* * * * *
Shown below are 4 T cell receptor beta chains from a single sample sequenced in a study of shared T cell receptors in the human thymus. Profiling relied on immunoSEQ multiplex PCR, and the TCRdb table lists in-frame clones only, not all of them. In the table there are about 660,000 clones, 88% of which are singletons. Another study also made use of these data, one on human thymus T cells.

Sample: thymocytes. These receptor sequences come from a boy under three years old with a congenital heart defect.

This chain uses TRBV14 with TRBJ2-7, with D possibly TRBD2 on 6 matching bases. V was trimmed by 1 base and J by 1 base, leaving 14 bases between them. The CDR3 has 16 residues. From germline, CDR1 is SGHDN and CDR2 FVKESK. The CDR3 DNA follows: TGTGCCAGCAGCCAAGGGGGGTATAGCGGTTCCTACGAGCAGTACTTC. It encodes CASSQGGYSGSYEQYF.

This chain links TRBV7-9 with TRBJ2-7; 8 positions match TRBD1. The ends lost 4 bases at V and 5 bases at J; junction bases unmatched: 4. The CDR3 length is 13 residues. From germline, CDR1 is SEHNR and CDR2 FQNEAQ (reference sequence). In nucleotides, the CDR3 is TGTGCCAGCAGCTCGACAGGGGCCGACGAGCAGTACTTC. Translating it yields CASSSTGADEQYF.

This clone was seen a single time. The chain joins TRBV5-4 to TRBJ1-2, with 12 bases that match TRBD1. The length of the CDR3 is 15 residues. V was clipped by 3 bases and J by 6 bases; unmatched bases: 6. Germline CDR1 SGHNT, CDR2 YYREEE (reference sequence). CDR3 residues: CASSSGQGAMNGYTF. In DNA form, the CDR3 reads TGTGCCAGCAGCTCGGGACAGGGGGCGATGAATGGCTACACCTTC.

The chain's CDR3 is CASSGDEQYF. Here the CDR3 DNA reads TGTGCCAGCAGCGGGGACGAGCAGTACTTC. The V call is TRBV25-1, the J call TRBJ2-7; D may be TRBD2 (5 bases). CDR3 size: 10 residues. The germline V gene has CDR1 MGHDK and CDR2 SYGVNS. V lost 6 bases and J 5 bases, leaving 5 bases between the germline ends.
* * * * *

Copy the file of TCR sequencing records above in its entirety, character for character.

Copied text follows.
Shown below are 4 T cell receptor beta chains from a single sample sequenced in a study of shared T cell receptors in the human thymus. Profiling relied on immunoSEQ multiplex PCR, and the TCRdb table lists in-frame clones only, not all of them. In the table there are about 660,000 clones, 88% of which are singletons. Another study also made use of these data, one on human thymus T cells.

Sample: thymocytes. These receptor sequences come from a boy under three years old with a congenital heart defect.

This chain uses TRBV14 with TRBJ2-7, with D possibly TRBD2 on 6 matching bases. V was trimmed by 1 base and J by 1 base, leaving 14 bases between them. The CDR3 has 16 residues. From germline, CDR1 is SGHDN and CDR2 FVKESK. The CDR3 DNA follows: TGTGCCAGCAGCCAAGGGGGGTATAGCGGTTCCTACGAGCAGTACTTC. It encodes CASSQGGYSGSYEQYF.

This chain links TRBV7-9 with TRBJ2-7; 8 positions match TRBD1. The ends lost 4 bases at V and 5 bases at J; junction bases unmatched: 4. The CDR3 length is 13 residues. From germline, CDR1 is SEHNR and CDR2 FQNEAQ (reference sequence). In nucleotides, the CDR3 is TGTGCCAGCAGCTCGACAGGGGCCGACGAGCAGTACTTC. Translating it yields CASSSTGADEQYF.

This clone was seen a single time. The chain joins TRBV5-4 to TRBJ1-2, with 12 bases that match TRBD1. The length of the CDR3 is 15 residues. V was clipped by 3 bases and J by 6 bases; unmatched bases: 6. Germline CDR1 SGHNT, CDR2 YYREEE (reference sequence). CDR3 residues: CASSSGQGAMNGYTF. In DNA form, the CDR3 reads TGTGCCAGCAGCTCGGGACAGGGGGCGATGAATGGCTACACCTTC.

The chain's CDR3 is CASSGDEQYF. Here the CDR3 DNA reads TGTGCCAGCAGCGGGGACGAGCAGTACTTC. The V call is TRBV25-1, the J call TRBJ2-7; D may be TRBD2 (5 bases). CDR3 size: 10 residues. The germline V gene has CDR1 MGHDK and CDR2 SYGVNS. V lost 6 bases and J 5 bases, leaving 5 bases between the germline ends.